A N N - J A N E T T E. F U E N T E S 00
The following feature story appeared in the campus publication Mosaic in February, 1999.
DIVING HEADLONG INTO NEW EXPERIENCES
Ann-Janette "A.J." Fuentes experiences at Trinity offer a textbook example of broadening ones horizons. Whether earning academic honors, being selected for a highly competitive political internship in Washington, or starting Trinity's first chapter of Amnesty International, the junior English major from Miami has used her creativity, intellect, and determination to make the most out of her college experience.
During her first two years at Trinity, Fuentes participated in the Cities Program, a rigorous series of courses developed for a select group of highly-motivated and promising students. In the program, students explore cities, past and present, in the United States and elsewhere, and become exposed to a variety of humanities and social perspectives that helps them understand contemporary urban and societal issues in all their complexity. G. Keith Funston Professor of American Literature and American Studies Jan K. Cohn, who teaches in the program and is Fuentes faculty adviser, says of her advisee, "A.J. is one of the most engaged students I've taught at Trinity. In two very different courses, The City Imagined: Visual and Literary Representations of Urban Life, and in the advanced English course Character and Conditions: Fiction of the Gilded Age, she was genuinely interested in and curious about every single text, film, or slide that we discussed in class. Moreover, she could always be counted on to jump-start a discussion. And that's something we professors always appreciate."
A political internship
After her first year, Fuentes was one of 15 students selected from among more than 300 applicants to intern in Washington, D.C., through a program sponsored by the National Association of Latino Elected and Appointed Officials. She spent one week in the nations capital working with U.S. Rep. Illiana Ros-Leihtenin, (R-FL), and then five weeks in Miami working with Florida State Rep. Annie Betancourt (D-116 District). The internship provided Fuentes the opportunity to publish an article about her experience in Vista, a national, bilingual magazine. The internship also caused her to rethink her decision to focus on politics and to instead explore her longtime interest in literature. "I really enjoyed the internship, but decided politics were not for me," she says.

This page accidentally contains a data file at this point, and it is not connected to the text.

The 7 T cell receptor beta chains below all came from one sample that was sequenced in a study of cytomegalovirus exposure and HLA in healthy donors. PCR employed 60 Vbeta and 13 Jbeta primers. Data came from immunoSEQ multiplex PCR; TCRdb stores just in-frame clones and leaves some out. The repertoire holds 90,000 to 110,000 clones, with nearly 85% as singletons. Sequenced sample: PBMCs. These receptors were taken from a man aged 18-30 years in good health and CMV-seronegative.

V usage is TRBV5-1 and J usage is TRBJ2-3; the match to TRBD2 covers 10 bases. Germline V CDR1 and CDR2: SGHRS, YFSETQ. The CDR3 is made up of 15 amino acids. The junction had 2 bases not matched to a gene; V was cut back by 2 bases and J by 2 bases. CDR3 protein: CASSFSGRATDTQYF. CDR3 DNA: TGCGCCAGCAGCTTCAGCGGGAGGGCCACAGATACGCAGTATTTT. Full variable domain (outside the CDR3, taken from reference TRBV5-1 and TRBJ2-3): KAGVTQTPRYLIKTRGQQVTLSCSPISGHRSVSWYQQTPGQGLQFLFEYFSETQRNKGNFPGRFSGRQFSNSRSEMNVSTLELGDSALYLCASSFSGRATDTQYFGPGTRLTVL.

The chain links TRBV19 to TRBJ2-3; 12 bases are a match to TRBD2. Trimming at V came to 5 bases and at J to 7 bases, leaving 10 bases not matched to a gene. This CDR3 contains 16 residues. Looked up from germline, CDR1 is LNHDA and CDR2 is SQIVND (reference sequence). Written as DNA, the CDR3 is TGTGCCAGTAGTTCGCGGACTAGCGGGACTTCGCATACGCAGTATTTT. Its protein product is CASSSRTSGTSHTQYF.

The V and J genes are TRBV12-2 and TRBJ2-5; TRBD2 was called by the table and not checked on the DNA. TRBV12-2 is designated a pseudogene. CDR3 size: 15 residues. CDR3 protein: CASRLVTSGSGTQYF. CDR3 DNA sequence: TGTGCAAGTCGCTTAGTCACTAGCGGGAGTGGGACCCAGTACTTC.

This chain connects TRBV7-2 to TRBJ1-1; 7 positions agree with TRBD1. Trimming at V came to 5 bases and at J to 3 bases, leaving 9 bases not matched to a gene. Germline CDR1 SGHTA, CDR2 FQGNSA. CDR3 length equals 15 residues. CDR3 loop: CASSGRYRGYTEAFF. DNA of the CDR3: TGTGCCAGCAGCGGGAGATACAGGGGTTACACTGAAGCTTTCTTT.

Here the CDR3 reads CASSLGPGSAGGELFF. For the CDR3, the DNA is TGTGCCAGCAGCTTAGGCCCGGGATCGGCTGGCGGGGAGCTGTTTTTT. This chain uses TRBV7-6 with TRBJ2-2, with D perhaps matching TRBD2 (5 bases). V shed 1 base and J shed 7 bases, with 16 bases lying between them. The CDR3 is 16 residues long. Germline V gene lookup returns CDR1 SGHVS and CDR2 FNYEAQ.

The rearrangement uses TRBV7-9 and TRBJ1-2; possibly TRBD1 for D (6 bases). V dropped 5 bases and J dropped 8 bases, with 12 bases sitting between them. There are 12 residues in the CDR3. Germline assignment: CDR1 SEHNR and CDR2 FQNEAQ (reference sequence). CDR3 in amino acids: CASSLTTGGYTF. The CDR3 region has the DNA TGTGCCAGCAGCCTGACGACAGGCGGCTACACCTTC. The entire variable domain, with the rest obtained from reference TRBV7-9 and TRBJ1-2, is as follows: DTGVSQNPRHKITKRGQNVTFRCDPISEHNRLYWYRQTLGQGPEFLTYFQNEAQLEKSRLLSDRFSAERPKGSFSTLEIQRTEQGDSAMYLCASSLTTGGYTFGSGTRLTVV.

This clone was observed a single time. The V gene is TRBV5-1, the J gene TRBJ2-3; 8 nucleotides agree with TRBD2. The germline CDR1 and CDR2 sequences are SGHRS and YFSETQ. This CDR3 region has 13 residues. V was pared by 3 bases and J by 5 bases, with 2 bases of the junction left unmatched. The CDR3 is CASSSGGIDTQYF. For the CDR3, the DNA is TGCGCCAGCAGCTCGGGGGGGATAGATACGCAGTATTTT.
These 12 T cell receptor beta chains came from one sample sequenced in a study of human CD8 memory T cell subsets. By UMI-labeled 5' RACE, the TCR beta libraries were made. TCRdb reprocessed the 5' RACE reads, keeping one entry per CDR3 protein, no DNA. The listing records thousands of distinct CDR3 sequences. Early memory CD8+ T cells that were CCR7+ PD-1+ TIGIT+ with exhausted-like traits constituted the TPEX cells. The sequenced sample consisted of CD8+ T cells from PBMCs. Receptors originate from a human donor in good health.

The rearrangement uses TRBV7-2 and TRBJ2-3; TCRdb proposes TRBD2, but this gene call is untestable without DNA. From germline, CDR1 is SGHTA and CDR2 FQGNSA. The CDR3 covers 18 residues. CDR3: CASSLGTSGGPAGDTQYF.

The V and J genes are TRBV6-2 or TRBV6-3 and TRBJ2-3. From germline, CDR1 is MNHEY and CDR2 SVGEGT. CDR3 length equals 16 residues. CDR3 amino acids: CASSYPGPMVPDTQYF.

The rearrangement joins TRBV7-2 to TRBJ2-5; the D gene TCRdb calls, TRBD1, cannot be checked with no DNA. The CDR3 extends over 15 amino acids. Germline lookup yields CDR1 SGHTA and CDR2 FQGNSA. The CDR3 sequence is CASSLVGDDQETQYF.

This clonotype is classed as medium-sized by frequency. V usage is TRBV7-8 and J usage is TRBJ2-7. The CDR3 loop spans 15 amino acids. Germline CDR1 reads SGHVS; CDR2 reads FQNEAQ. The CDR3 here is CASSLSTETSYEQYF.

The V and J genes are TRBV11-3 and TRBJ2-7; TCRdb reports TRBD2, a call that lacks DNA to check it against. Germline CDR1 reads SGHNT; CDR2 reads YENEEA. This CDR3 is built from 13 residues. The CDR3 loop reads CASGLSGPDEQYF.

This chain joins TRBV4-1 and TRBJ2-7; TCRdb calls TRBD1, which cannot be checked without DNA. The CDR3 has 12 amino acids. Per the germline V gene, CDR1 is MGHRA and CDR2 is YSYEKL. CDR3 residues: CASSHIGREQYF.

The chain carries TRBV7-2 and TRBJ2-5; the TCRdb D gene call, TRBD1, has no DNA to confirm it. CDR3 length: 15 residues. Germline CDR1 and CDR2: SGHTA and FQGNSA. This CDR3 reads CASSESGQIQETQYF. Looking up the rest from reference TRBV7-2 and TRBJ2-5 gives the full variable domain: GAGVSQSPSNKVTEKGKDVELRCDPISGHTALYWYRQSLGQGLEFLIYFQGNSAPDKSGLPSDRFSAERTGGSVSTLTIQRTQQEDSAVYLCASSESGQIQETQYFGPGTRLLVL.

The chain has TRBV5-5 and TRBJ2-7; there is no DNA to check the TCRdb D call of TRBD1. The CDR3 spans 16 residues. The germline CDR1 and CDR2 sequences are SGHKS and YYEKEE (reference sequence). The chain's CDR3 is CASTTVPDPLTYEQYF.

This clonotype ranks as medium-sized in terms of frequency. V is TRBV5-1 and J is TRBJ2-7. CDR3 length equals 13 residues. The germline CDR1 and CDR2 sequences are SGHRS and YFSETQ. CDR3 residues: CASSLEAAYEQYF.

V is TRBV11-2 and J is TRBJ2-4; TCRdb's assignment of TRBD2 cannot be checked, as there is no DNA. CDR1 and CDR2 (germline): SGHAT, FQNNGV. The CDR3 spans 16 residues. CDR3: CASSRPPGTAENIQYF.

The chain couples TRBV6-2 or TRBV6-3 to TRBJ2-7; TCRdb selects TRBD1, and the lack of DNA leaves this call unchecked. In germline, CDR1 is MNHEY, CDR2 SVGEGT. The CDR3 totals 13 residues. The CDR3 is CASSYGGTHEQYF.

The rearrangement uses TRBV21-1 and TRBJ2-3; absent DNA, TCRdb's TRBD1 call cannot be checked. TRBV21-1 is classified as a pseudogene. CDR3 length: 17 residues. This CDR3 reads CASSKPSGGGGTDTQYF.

With more than a year and a half to go until graduation, Fuentes has the time to expand her Trinity experience even further and explore more options for life after Trinity. As someone who describes herself as "an only child who always had too much of a vivid imagination and who enjoys creative writing," its not surprising to learn that she imagines herself someday writing for a magazine or other publication about the entertainment industry or politics.
"My parents always encouraged reading, and I was reading before I was 5," Fuentes says. At Trinity, she has not only been reading but writing as well. Her paper entitled, "Miami: City of Contrasts," was one of eight pieces selected for inclusion in Trinitys First-Year Papers, a volume that recognizes academic excellence. Her academic achievement also resulted in faculty honors in the 1998 spring semester, and she is a recipient of William Pond Barber and Mr. and Mrs. Bernard Rittenberg Presidents Circle scholarships.
In addition to making the most of her academic experiences, Fuentes has affected the Trinity community in real and visible ways. She founded a chapter of Amnesty International as a first-year student and continues to serve as its head. "I started Amnesty International (AI) at my high school and then at Trinity because my parents are Cuban refugees who had to leave friends and family as well as all their possessions behind when they were children. They came to the States because they were being persecuted for their political beliefs," she says. "We have a close family friend who was imprisoned in Havana for a few years, and her story was another reason I was so aware of these issues and wanted to do something about them. One of the main focuses of AI is to help people imprisoned for their political beliefs."
Fuentes academic achievements and activism have enabled her to stand out among her peers while her warm, engaging personality has caused her to be embraced by the Trinity community. Part of her appeal stems from her willingness to share her heritage and cultural experiences, which has sometimes produced amusing results. "For instance, I greet all my friends at home with a kiss and often speak both Spanish and English," she says. "You cannot imagine how many times at Trinity Ive gone in for a kiss and gotten strange looks. Its actually been pretty funny. Then Id explain to them about (the custom in) Miami."
This semester, Fuentes is studying abroad in Paris. Her program there, including one class at the University of Paris, involves doing all course work in French. In addition to studying, she has planned a few trips, including to places such as the chateaux of the Loire Valley and Brussels and Bruges in Belgium. "I have been studying French for almost seven years, so I decided to study in France and perfect my French. Europe is a fascinating continent, with so much history and so much culture. I cannot imagine passing this opportunity up."
-Jocelyn M. Jones 99